What the article is about?
- Talks about the delay in monsoon and its impacts.
Syllabus: GS-I Indian Monsoon; GS-III Monsoon and agriculture
- The latest IMD ﬁgures suggest that the monsoon is running an 8% deﬁcit.
- Central India, which has the largest swathe of land dependent on rainfed agriculture, has only got 52% of the rain that is due; the southern peninsula has a 22% deﬁcit.
- Only India’s east and north-eastern parts are battling the diametrically opposite problem of too much rain, with ﬂoods in Assam and Meghalaya submerging entire villages.
- The northwest of India, where the monsoon is yet to arrive, and reeling under a series of heatwaves, is battling a rainfall deﬁcit of 33%.
- The monsoon rainfall is critical to kharif sowing and so a faltering June has raised concerns in several quarters.
- June rainfall, particularly in the ﬁrst fortnight, is historically patchy and contributes less than 18% of the monsoon rainfall.
- Meteorologists maintain that there is no correlation of the timing and advent of the monsoon rainfall with its eventual performance.
- Because of the large variance inherent in June rainfall, the IMD has historically chosen not to issue forecasts for the month, unlike for July and August.
- Episodes of drought in India and those that are linked to agricultural failures are when the monsoon fails in these two months.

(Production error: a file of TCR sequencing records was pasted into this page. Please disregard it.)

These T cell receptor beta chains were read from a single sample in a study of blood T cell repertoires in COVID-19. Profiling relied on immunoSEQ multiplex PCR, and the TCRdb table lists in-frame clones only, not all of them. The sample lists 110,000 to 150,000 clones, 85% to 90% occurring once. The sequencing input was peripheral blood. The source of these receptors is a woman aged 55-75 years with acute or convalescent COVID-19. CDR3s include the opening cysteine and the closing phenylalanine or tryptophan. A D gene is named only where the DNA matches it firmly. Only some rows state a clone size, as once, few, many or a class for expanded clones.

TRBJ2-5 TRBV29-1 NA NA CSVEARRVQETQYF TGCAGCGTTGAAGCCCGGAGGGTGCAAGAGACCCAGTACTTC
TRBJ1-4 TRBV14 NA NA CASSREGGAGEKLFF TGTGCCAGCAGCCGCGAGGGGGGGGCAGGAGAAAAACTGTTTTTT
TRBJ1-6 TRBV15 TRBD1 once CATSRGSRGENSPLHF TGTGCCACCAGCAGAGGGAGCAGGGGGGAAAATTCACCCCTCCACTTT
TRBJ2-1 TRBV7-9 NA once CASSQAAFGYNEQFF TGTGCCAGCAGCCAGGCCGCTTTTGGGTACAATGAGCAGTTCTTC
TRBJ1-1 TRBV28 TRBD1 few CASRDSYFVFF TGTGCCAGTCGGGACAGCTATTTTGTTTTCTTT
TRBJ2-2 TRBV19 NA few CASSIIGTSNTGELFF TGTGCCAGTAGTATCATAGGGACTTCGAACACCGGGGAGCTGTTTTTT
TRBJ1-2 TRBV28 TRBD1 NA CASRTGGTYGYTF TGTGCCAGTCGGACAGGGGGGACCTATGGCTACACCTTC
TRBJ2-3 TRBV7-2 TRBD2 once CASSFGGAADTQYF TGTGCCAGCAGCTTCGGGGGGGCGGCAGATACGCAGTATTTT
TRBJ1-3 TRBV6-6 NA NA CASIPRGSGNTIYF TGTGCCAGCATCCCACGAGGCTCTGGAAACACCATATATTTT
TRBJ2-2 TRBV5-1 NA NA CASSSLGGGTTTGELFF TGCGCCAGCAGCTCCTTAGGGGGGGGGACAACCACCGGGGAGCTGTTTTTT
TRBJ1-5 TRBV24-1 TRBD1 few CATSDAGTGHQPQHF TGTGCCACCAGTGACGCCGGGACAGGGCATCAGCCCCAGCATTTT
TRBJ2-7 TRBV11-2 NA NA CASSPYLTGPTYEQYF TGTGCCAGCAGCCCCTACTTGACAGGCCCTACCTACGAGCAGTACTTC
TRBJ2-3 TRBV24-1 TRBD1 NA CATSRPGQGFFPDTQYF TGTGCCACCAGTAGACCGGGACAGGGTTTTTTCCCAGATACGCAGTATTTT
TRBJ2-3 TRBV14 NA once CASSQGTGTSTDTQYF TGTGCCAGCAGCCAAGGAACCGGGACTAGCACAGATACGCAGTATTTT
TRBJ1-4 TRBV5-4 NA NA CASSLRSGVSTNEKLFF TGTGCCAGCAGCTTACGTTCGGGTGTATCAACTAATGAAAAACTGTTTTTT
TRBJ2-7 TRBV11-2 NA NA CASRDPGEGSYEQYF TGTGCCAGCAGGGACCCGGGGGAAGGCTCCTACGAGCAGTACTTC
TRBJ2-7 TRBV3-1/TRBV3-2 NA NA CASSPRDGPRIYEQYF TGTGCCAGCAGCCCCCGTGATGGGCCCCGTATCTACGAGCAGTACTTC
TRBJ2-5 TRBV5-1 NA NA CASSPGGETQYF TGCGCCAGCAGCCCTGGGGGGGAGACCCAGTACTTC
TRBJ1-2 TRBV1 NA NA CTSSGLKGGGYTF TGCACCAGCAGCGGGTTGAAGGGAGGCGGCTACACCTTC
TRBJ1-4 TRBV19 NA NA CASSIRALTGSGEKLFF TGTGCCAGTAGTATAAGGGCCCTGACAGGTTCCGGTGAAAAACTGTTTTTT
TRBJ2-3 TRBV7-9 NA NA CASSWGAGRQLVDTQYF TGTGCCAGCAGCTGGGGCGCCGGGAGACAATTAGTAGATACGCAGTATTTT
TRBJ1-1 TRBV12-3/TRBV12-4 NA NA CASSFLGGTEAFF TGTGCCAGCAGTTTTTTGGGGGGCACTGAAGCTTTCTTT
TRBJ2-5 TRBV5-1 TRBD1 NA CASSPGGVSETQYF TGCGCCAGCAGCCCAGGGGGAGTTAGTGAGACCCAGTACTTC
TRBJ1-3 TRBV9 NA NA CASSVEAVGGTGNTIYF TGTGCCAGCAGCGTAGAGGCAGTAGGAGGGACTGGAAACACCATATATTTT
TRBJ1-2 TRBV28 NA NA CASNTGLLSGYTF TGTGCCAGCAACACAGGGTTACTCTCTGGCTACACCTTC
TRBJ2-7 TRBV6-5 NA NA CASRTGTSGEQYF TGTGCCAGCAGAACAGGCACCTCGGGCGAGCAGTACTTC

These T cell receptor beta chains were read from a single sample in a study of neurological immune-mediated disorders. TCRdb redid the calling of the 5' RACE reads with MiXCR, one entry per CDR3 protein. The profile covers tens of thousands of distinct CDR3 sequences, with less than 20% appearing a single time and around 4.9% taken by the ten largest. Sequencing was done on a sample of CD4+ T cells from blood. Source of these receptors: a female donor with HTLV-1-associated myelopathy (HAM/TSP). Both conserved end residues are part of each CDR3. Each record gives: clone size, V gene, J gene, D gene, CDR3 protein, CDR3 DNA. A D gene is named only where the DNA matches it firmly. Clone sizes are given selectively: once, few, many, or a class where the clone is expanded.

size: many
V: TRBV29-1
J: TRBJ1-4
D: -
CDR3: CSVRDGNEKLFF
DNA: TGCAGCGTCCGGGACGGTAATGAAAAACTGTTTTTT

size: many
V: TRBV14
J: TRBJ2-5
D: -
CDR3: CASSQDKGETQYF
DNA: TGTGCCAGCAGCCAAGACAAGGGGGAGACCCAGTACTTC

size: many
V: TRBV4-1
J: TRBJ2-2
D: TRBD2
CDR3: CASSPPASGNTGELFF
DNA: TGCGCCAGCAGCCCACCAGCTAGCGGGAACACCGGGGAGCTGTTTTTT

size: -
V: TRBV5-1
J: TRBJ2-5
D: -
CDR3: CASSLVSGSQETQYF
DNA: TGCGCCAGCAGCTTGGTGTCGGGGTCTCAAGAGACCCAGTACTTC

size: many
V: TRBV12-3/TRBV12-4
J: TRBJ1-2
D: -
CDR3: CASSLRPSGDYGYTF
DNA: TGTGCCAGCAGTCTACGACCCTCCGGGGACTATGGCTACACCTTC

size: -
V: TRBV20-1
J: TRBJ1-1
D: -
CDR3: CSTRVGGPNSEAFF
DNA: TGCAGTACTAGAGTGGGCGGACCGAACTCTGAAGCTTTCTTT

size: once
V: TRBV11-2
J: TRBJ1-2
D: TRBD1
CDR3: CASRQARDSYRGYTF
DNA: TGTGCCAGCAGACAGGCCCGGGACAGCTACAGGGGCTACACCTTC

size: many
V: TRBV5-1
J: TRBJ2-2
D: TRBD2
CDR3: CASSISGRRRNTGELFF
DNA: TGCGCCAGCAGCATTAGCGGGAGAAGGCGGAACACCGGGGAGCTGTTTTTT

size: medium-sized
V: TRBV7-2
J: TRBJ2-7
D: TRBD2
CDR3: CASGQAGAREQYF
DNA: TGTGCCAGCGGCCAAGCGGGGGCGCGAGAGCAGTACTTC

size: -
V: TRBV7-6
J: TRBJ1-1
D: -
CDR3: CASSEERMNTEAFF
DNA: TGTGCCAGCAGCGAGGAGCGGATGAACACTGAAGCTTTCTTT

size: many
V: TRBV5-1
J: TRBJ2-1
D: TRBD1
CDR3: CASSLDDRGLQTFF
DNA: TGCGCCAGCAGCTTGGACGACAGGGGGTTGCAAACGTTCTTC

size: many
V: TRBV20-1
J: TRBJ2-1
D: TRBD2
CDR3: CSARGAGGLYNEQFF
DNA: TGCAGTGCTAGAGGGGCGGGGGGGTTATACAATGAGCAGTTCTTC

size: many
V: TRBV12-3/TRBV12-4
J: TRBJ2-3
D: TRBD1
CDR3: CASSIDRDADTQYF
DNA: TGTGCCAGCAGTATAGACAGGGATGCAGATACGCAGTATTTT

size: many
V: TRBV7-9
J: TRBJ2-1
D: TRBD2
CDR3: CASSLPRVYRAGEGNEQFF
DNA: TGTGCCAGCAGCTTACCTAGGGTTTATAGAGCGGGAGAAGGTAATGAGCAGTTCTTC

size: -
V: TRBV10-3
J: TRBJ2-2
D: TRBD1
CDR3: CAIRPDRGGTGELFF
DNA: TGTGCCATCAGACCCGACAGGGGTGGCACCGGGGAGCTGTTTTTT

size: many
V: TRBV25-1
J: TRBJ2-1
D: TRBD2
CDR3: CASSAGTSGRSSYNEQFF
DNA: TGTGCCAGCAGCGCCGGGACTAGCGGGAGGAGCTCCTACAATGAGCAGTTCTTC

- The June to September rainfall over the country was likely to be 103% of the Long Period Average, and central India was likely to get “above normal” rainfall as was the southern peninsula.
- The monsoon core zone, which consists of most of the rainfed agriculture regions, too is expected to receive “above normal” rain.
- In previous years, there has been a pattern of ‘normal’ and ‘above normal’ rains being forecast only for them to dry up for large periods in July and August, followed by a sudden surge in September.
- This pattern may help deliver the numbers but is not always beneﬁcial for kharif sowing.
- The expectations of a good monsoon are premised on the persistence of a La Niña, the converse of the El Niño and characterised by a cooling of the Central Paciﬁc waters.
- However, the Indian Ocean Dipole (IOD), another index of signiﬁcance to the monsoon, is expected to be negative.
- Whether the La Niña can compensate for the dampening of the IOD remains to be seen.